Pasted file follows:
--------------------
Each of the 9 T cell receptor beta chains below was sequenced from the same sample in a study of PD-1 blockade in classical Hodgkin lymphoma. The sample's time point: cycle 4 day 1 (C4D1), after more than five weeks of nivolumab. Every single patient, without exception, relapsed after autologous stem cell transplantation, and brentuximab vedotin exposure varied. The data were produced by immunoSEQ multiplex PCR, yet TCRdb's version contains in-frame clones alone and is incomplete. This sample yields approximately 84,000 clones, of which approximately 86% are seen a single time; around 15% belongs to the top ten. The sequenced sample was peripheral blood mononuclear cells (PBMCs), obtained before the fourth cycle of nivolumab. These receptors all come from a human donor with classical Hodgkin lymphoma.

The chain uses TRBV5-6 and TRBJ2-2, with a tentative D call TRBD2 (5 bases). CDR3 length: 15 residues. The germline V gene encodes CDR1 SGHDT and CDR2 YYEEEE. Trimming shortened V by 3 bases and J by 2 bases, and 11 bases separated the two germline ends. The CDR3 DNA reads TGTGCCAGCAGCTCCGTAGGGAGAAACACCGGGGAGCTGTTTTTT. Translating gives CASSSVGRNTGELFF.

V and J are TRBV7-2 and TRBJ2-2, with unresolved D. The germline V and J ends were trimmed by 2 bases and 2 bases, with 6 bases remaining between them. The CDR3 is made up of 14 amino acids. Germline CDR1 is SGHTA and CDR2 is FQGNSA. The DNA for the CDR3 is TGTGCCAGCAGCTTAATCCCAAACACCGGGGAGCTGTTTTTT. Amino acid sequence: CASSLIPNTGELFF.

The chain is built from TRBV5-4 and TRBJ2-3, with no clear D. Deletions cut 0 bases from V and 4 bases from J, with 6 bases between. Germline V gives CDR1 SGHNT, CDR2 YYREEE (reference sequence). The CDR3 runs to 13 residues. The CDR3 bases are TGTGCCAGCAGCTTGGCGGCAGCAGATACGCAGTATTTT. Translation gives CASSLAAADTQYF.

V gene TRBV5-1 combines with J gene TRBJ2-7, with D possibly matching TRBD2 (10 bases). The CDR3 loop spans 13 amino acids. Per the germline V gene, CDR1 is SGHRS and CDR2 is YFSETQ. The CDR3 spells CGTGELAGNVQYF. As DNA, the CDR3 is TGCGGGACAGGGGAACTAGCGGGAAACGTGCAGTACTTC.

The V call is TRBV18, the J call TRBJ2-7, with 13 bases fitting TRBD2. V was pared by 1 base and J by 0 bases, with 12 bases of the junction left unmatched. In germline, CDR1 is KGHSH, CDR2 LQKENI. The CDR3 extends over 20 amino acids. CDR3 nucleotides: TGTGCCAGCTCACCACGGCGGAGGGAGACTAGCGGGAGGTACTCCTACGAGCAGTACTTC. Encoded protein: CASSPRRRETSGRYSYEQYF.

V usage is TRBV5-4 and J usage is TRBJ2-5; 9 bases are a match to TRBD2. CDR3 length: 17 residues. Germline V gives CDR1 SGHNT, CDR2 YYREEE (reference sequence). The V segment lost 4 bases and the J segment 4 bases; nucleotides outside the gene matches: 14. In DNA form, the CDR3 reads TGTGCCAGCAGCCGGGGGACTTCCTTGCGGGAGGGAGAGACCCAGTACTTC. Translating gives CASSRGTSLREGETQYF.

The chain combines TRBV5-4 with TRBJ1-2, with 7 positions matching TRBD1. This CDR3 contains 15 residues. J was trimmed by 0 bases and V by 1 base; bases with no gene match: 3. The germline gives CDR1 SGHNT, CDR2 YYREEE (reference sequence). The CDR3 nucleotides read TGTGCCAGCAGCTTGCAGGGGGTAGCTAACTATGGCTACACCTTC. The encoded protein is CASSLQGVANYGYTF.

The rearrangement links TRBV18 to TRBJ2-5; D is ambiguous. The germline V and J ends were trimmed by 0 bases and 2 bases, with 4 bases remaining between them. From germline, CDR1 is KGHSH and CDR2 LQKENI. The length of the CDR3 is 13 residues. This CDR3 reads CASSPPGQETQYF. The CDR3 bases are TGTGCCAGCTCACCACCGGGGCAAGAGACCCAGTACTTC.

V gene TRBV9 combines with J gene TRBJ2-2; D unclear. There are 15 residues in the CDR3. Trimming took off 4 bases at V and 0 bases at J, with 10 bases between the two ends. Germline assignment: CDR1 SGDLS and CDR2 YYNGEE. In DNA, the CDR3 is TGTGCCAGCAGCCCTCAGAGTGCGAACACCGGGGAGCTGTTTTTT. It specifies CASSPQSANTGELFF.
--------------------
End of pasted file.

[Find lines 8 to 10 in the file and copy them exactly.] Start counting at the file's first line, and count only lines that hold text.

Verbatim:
The chain combines TRBV5-4 with TRBJ1-2, with 7 positions matching TRBD1. This CDR3 contains 15 residues. J was trimmed by 0 bases and V by 1 base; bases with no gene match: 3. The germline gives CDR1 SGHNT, CDR2 YYREEE (reference sequence). The CDR3 nucleotides read TGTGCCAGCAGCTTGCAGGGGGTAGCTAACTATGGCTACACCTTC. The encoded protein is CASSLQGVANYGYTF.

The rearrangement links TRBV18 to TRBJ2-5; D is ambiguous. The germline V and J ends were trimmed by 0 bases and 2 bases, with 4 bases remaining between them. From germline, CDR1 is KGHSH and CDR2 LQKENI. The length of the CDR3 is 13 residues. This CDR3 reads CASSPPGQETQYF. The CDR3 bases are TGTGCCAGCTCACCACCGGGGCAAGAGACCCAGTACTTC.

V gene TRBV9 combines with J gene TRBJ2-2; D unclear. There are 15 residues in the CDR3. Trimming took off 4 bases at V and 0 bases at J, with 10 bases between the two ends. Germline assignment: CDR1 SGDLS and CDR2 YYNGEE. In DNA, the CDR3 is TGTGCCAGCAGCCCTCAGAGTGCGAACACCGGGGAGCTGTTTTTT. It specifies CASSPQSANTGELFF.